The qualities that one always associates with Beethoven, those which have secured him his stature, are apparent in these recordings like in no others I know. Many conductors have put their slant on this music. Each chooses to accentuate certain aspects of it. The all-pervasive Karajan is a case in point. His strict, powerful and no-nonsense approach lends itself very well, especially to the 7th. Some of the muscle is, though, achieved through an over-reliance on the brass section. Played side by side, Kleiber's recordings do not in my opinion lack a single measure of the power of Karajan. Kleiber, though sacrifices none of the depth of natural tones of the woodwind in achieving this. Karajan is generally no dawdler. Kleiber's insistence on maintaining Beethoven's prescribed tempo is well-documented. This, too, is achieved without a hint of sacrifice of quality of sound or detail and expression. This I think is what separates Kleiber's recordings: they reflect the full arsenal of Beethoven's composing genius without detriment to any single aspect. They have the contemplative beauty and lyricism, without loss of power. The motifs and themes are clear and exact. If there are some interpretations that border on perfect, these transcend such; they border on the consummate.
4 of 4 people found the following review helpful
on 5 February 2010
Occasionally, very occasionally, you hear a recording that takes your breath away. This is an utterly stunning CD which gives the listener the privilege of experiencing something very special. It is vibrant, exciting, passionate, dramatic and compelling from the first note to the last. I find it faultless from a technical point of view: Kleiber's vision of both symphonies - their construction, melodic line, balance and mood - have been bettered by no-one. But this isn't about technical perfection; it's about a passion and a commitment that Kleiber somehow manages to convey to the orchestra and in return, he draws out of them two sublime performances that will have you on the edge of your seat.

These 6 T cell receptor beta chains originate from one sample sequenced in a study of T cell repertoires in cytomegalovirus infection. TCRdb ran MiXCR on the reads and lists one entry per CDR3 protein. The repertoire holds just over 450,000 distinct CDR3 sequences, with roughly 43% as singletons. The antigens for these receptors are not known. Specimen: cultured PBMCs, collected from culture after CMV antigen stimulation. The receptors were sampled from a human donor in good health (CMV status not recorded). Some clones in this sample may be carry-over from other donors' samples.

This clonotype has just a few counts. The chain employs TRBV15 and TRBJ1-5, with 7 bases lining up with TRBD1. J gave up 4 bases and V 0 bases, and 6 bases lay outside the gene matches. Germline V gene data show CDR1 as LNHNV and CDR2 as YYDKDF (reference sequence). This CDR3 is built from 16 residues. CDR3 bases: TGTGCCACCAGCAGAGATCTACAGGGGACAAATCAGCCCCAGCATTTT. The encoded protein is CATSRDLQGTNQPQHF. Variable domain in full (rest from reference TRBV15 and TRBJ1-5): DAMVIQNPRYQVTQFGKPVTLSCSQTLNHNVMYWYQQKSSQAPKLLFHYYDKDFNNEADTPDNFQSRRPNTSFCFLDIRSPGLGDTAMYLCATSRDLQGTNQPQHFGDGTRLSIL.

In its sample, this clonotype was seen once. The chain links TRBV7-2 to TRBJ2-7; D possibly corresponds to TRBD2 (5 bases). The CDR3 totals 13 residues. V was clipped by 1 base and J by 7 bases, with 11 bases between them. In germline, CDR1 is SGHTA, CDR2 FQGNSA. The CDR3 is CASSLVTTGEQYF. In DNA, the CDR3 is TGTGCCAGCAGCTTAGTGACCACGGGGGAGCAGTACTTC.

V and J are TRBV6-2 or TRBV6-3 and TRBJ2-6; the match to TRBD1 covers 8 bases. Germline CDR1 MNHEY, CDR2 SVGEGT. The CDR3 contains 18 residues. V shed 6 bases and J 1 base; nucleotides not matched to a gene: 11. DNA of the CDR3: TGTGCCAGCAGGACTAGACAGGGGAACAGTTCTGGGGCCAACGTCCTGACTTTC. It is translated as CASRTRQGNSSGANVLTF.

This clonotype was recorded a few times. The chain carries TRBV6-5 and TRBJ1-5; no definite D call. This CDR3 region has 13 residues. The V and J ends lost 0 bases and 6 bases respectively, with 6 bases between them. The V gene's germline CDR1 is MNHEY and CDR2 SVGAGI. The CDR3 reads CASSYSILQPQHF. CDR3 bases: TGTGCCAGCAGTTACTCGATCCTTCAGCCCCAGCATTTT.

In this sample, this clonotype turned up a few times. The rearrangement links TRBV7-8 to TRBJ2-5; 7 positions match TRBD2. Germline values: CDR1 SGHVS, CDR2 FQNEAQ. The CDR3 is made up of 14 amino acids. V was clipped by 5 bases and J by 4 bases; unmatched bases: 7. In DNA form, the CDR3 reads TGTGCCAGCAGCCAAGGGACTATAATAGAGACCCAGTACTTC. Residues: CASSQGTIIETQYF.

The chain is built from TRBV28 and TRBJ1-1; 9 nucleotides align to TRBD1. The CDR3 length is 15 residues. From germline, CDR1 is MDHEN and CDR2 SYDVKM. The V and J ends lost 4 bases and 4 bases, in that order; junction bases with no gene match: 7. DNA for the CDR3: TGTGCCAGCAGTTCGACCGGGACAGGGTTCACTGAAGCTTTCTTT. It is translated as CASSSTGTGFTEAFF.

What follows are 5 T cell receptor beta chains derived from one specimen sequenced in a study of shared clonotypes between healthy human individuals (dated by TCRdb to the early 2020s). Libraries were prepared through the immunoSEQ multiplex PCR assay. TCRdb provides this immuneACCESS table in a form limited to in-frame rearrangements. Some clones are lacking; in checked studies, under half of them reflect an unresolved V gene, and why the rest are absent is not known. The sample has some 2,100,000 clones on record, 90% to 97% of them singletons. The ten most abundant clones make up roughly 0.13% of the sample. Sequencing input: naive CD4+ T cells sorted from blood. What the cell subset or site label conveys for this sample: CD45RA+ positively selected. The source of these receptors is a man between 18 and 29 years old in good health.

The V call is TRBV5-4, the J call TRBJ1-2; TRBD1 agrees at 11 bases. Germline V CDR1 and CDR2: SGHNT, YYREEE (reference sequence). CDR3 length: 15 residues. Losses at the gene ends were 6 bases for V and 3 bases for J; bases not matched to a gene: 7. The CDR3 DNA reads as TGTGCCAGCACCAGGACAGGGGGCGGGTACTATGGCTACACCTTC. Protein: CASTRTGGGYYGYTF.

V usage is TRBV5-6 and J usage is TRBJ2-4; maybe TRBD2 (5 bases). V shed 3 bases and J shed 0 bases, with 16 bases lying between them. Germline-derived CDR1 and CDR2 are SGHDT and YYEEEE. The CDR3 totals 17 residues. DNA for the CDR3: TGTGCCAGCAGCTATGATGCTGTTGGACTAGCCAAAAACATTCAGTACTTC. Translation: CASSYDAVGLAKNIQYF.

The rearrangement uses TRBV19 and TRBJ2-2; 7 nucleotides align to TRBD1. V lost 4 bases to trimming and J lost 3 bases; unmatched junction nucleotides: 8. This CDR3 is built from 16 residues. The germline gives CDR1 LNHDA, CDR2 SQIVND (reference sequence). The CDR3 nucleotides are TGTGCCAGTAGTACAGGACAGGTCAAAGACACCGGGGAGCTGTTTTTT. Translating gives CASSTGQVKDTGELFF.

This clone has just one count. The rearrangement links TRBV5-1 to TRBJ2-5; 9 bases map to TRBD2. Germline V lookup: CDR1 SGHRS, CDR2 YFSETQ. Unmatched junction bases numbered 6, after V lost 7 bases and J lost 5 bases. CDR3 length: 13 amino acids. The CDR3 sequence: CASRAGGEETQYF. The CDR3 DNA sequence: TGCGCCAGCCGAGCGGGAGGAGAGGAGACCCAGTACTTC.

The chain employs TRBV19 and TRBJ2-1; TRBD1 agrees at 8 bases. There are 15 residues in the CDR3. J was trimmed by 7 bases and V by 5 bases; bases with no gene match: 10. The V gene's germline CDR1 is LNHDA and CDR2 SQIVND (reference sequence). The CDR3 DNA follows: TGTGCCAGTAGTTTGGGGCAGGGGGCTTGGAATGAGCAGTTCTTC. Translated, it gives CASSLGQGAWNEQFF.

Magnificent and unmissable!
20 of 22 people found the following review helpful
on 12 November 2003
From the first three notes you know this is going to be good.
The opening 'fate' motif grabbing you instantly, you are transported into an unsurpassed sound world. The famous transition from the 3rd to 4th movements is the most life affirming thing, and in this recording you are carried along with such power, even though tempi are not the quickest, Kleiber and the mighty Wiener Philharmoker manages to knock you for six. To be honest i cant really put it into words - every word i think sounds hollow and meaningless compared to this recording. And then the 7th, oh what joy. The splitting of the violins in the last movement...heaven.
Its the most important piece of music in the history of Western Civilisation, everyone should buy this CD.
Stop reading this just buy it!
3 of 3 people found the following review helpful
on 1 June 2010
In my opinion, it's the first movement which causes most trouble in recorded performances, but this is as close perfection as we're likely to get this side of heaven. Carlos Kleiber brings out the terror and grief combined with Beethoven's violent resistance to his fate with extraordinary power. The second subject - marked dolce by Beethoven - is genuinely sweet and lyrical (some conductors can make this sound a bit glib). The great emotional climax is heartbreaking.
The rest of the performance is just a good. The orchestra plays wonderfully. So if you're looking for Beethoven Fifth, you should get this.